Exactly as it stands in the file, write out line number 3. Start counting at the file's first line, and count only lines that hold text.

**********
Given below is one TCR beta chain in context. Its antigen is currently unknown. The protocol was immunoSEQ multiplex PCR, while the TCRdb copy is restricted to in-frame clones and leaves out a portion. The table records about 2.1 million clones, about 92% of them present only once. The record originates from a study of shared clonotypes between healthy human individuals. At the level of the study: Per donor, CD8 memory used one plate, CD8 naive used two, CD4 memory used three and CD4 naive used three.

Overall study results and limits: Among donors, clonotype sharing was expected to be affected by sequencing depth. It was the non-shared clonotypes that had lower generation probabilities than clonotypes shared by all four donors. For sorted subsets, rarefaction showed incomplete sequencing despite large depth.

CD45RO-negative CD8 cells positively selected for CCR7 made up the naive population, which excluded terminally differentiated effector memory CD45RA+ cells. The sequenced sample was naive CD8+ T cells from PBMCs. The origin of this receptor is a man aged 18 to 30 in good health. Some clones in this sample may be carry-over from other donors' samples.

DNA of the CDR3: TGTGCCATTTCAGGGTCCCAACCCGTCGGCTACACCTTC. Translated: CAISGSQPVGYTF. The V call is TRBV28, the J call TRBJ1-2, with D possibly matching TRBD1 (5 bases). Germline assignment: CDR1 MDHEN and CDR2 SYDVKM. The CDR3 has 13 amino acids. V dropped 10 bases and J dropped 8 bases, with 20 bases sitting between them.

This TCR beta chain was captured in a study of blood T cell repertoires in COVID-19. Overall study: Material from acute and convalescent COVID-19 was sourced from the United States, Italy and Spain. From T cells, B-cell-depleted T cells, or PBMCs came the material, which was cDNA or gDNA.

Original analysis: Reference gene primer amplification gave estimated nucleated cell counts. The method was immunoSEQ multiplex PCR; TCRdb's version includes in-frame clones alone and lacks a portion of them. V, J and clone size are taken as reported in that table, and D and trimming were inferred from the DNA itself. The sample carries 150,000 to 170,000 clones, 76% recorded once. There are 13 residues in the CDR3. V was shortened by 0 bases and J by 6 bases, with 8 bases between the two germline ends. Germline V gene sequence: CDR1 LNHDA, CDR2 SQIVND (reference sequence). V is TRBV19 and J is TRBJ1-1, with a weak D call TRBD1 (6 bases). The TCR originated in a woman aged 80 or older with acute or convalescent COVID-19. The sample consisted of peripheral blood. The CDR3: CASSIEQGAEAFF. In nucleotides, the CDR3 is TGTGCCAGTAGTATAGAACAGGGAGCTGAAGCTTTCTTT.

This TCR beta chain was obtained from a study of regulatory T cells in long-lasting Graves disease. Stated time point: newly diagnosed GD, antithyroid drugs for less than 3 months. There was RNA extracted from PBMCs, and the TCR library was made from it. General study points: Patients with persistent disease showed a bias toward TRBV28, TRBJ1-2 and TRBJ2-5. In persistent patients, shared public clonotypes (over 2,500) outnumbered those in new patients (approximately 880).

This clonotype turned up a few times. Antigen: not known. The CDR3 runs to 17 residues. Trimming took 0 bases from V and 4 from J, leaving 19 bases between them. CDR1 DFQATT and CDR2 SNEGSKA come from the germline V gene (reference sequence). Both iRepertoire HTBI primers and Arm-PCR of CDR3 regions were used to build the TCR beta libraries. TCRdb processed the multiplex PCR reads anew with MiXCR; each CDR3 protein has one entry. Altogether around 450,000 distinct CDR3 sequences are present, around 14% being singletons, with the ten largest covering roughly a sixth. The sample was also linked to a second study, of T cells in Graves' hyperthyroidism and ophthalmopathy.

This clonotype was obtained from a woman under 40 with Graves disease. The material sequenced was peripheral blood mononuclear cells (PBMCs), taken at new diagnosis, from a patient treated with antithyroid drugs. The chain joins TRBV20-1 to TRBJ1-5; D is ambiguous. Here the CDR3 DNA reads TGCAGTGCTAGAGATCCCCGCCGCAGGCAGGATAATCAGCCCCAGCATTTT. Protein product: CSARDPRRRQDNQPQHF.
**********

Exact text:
CD45RO-negative CD8 cells positively selected for CCR7 made up the naive population, which excluded terminally differentiated effector memory CD45RA+ cells. The sequenced sample was naive CD8+ T cells from PBMCs. The origin of this receptor is a man aged 18 to 30 in good health. Some clones in this sample may be carry-over from other donors' samples.